Does the presence of cardiovascular disease risk factors or established disease influence the dietary intake of affected adults and their children residing in the same household? A secondary analysis of the Australian Health Survey (2011–2013)
Miller, Michelle Deanne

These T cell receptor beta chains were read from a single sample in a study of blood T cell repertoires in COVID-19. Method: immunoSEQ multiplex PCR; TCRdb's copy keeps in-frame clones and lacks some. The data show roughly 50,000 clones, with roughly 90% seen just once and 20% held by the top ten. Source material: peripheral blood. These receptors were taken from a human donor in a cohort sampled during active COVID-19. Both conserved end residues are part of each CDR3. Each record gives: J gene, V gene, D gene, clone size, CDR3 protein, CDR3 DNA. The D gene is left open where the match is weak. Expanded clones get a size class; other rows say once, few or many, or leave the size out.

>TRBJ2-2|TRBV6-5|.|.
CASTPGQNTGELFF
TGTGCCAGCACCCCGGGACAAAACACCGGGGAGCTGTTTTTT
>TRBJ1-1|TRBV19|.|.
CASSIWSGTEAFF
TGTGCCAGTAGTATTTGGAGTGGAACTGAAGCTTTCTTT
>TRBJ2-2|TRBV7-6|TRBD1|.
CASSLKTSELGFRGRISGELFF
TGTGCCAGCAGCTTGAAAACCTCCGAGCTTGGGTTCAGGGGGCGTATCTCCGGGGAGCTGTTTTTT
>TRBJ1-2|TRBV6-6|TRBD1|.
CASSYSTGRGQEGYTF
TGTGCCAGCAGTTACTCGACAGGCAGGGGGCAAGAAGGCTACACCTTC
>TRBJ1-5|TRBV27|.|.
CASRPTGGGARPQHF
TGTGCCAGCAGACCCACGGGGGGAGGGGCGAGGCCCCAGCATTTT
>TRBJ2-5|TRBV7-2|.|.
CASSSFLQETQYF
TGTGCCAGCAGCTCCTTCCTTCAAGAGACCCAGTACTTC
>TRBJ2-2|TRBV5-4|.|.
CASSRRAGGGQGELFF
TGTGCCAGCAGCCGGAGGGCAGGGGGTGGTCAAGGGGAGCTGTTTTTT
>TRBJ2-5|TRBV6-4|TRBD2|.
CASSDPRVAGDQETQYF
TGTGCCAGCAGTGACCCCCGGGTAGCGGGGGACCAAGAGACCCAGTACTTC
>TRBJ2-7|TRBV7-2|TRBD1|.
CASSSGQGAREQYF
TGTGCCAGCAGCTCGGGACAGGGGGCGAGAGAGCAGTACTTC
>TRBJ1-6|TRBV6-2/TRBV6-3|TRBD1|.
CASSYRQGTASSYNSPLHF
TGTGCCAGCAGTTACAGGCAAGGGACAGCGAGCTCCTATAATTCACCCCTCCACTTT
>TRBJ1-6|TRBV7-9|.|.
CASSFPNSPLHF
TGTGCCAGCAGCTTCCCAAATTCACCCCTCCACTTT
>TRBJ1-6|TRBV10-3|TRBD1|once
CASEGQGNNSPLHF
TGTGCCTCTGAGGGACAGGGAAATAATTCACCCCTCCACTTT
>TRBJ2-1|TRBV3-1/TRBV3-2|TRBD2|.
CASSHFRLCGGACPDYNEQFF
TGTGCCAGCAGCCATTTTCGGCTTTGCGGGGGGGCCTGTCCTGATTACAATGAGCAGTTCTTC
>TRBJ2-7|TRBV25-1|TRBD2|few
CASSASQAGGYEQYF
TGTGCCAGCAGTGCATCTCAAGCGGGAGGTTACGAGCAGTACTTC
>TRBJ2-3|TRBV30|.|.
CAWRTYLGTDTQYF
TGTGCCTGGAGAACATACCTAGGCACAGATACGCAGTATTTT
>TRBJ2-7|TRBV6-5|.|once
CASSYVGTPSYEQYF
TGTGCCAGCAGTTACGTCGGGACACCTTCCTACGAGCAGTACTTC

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Background Diet is an important contributor to risk of cardiovascular disease (CVD) and integral in management and delaying progression. Little is known however about whether increased CVD risk or established CVD has any influence on dietary intakes of Australian adults or children residing in the same household. This study aimed to determine whether the presence of CVD or CVD risk factors influences dietary intake of Australian adults and if the presence of an adult with increased CVD risk influences the dietary intake of a child living in the same household. Methods Data were sourced from the 2011–2013 Australian Health Survey for: (1) adults ≥18 years with risk factors or established CVD and (2) children 2–17 years residing in the same household as adults with CVD risk factors or established CVD. Selected nutrient intakes (total fat, saturated fat plus trans fat, alpha-linolenic acid, total long chain omega 3 fatty acids, fibre and sodium) collected by repeated 24 h recalls were compared to national dietary recommendations and to the intakes of all other adults and children surveyed. Standard errors of the estimates were calculated using the replicate weights method, and an alpha value of <0.05 considered statistically significant. Results Six thousand two hundred sixty five of 9435 adults surveyed were identified as having CVD risk factors or established disease and of these 1609 had a child in the same household that also contributed data in this survey. No differences were observed in adjusted mean dietary intakes between those without risk factors or established CVD and those with, except for total energy and sodium which were significantly lower in the adults with CVD risk factors and/or established disease. However sodium intakes across both groups were higher than recommended targets. There were no differences for selected nutrients between children residing with affected adults and other children surveyed. Conclusions While intakes of Australian adults with CVD risk factors or established disease were favourable for sodium, compared to unaffected adults, there is still scope for improvement as many Australian adults, despite CVD risk, are unable to achieve targets for selected nutrients. Effective dietary behaviour change strategies and resources are urgently needed.
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